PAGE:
Background • Like most ancient cultures, the ancient Greeks believed in an afterlife • They believed that their dead lived on in the Underworld • The Underworld is the land of the dead, the place where good is praised and the wicked are punished Charon on the Styx. Painting by Joachim Patenier, 1515-24.
Location • The Underworld physically located under the ground • The Underworld for the most part is vague, dark, and shadowy • There are 3 main parts to the underworld: • Elysian Fields—the place where the especially good and heroes went • Asphodel Fields—the place where ordinary people went • Tartarus—the deepest part of the Underworld where evil people went
The Rivers • There are 5 main Underworld rivers that separate the Underworld from the world above: • Acheron: the river of woe • Cocytus: the river of lamentation • Phlegethon: the river of fire • Styx: the river of unbreakable oath by which the gods swear (most important river) • Lethe: the river of forgetfulness
The King and Queen • Hades is the Lord of the Underworld (the Underworld is sometimes called Hades) • His wife is Persephone (Demeter’s daughter whom he kidnapped)
Who else lives in the Underworld? • Sleep and Death • Grief, Old Age, Diseases, Fear, Hunger, and Agony • Creatures that live there: Harpies Gorgons Centaurs
The Ferryman—Charon (ka-ron) • Charon is very important in the Underworld • He is a filthy, smelly, old boatman with eyes of fire, a bushy, unkempt beard, and a dirty cloak. • He takes the souls (shades) to the Underworld across the River Styx.
The Cerberus (sur-bur-us) • The Cerberus guards the gate to the Underworld to make sure that NO ONE escapes • He is a three-headed dog with fangs that dripped venom • He is usually nice to the shades entering the Underworld, but for those who tried to leave…
When a person died in ancient Greece, their family buried them with coins (obols) in their mouth. • Hermes then took their soul (or shade as the Greeks called them) to the River Styx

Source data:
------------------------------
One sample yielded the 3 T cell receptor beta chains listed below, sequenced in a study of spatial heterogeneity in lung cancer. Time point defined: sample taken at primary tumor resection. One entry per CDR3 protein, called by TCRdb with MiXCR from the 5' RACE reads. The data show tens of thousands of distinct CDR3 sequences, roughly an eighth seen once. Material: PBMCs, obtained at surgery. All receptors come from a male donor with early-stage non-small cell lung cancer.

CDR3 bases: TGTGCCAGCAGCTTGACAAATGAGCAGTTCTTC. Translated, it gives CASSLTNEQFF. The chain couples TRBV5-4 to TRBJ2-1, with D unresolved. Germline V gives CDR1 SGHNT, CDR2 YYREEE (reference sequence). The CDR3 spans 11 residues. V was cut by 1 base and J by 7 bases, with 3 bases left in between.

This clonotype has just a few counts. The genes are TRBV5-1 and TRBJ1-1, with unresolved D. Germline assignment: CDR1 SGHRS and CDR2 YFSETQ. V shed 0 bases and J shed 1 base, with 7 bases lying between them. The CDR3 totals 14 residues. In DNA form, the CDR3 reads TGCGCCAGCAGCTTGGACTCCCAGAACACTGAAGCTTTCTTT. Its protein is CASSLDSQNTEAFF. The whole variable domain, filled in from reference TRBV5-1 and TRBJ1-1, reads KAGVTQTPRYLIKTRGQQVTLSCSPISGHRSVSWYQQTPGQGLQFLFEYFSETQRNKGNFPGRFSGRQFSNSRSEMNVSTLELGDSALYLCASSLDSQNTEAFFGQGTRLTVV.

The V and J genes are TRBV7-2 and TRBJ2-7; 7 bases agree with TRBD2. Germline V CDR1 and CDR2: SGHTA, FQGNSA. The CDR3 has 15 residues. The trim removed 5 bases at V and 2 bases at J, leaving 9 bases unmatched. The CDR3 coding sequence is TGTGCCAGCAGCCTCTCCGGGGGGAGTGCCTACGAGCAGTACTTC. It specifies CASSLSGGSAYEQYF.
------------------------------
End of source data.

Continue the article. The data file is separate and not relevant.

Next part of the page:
The Shade then used the coins they were buried with to pay Charon, the ferryman to take them across the River Styx, into the Underworld to be judged.
If you didn’t have any coins you couldn’t cross the river and were left to wander the banks of the River Styx for eternity…
The Journey Continues…The Judgment • Having crossed the River Styx, and passed by the Cerberus, the shades were taken to be judged. • Hades judged the past life of each shade to decide where they would spend eternity • If you were especially good or a hero you went to Elysian Fields • If you were an ordinary person you went to the Asphodel Fields • If you committed a crime (especially those committed) against the gods you went to Tartarus
The Good—Elysian • Elysian was a happy place • It is always sunny and warm with a little breeze and the seasons never change • Nothing changed in Elysian • Some mortals were allowed to pass their time in the Underworld as they had lived their lives in Earth • -Orion • -Heracles
The Bad—Tartarus • It is said that if you dropped an anvil from Earth it would fall for nine days and strike Tartarus on the tenth • Tartarus was cold, dark, and damp • It was cut off from the Underworld by the River Phlegethon (the river of fire) Tautarus surrounded by a triple wall to ensure that no one escaped
Famous Inmates of Tartaurs • The Titans who had warred against Zeus • Sisyphus • Ixion • Tantalus